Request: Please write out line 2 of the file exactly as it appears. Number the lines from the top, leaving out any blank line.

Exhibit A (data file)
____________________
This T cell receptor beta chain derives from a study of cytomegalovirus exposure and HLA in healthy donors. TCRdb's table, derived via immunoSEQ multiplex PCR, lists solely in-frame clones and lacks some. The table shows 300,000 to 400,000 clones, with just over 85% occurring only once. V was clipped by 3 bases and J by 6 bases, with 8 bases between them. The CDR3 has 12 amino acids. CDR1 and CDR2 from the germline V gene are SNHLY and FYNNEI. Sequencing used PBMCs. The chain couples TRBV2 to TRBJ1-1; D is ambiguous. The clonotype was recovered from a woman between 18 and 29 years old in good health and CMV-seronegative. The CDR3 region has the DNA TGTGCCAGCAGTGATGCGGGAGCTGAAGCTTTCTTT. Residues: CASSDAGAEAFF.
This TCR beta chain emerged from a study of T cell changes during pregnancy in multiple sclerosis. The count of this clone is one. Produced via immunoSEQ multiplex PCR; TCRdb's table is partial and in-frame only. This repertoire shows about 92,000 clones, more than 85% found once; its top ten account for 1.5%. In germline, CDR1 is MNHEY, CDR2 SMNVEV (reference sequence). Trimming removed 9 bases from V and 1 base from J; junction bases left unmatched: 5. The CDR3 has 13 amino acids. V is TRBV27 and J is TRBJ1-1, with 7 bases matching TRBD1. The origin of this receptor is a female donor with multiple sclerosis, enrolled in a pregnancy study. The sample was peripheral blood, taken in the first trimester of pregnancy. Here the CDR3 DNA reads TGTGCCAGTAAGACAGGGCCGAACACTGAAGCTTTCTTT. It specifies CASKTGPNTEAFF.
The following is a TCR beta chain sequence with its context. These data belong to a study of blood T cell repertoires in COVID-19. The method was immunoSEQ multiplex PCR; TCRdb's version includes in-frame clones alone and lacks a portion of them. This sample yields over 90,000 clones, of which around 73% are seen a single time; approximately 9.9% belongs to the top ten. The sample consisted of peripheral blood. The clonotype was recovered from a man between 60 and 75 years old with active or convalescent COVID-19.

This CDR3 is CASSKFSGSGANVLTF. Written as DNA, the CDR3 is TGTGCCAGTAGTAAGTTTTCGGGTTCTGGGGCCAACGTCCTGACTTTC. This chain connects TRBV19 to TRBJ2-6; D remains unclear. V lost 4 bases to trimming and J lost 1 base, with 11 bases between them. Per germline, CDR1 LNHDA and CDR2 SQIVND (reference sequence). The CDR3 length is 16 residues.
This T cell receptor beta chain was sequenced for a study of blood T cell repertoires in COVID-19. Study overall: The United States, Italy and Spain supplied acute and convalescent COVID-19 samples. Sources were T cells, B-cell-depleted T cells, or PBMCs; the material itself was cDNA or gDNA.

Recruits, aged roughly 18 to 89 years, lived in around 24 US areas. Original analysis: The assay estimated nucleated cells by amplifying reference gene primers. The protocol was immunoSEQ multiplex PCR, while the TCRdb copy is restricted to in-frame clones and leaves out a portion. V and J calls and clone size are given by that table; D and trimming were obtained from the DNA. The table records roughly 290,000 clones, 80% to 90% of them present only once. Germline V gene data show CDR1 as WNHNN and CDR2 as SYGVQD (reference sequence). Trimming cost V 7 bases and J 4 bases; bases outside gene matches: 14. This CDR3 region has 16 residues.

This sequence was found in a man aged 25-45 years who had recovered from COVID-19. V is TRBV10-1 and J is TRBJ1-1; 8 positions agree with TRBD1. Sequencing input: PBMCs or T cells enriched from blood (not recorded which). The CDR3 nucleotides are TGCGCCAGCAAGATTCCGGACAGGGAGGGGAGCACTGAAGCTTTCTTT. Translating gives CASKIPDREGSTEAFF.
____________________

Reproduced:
This TCR beta chain emerged from a study of T cell changes during pregnancy in multiple sclerosis. The count of this clone is one. Produced via immunoSEQ multiplex PCR; TCRdb's table is partial and in-frame only. This repertoire shows about 92,000 clones, more than 85% found once; its top ten account for 1.5%. In germline, CDR1 is MNHEY, CDR2 SMNVEV (reference sequence). Trimming removed 9 bases from V and 1 base from J; junction bases left unmatched: 5. The CDR3 has 13 amino acids. V is TRBV27 and J is TRBJ1-1, with 7 bases matching TRBD1. The origin of this receptor is a female donor with multiple sclerosis, enrolled in a pregnancy study. The sample was peripheral blood, taken in the first trimester of pregnancy. Here the CDR3 DNA reads TGTGCCAGTAAGACAGGGCCGAACACTGAAGCTTTCTTT. It specifies CASKTGPNTEAFF.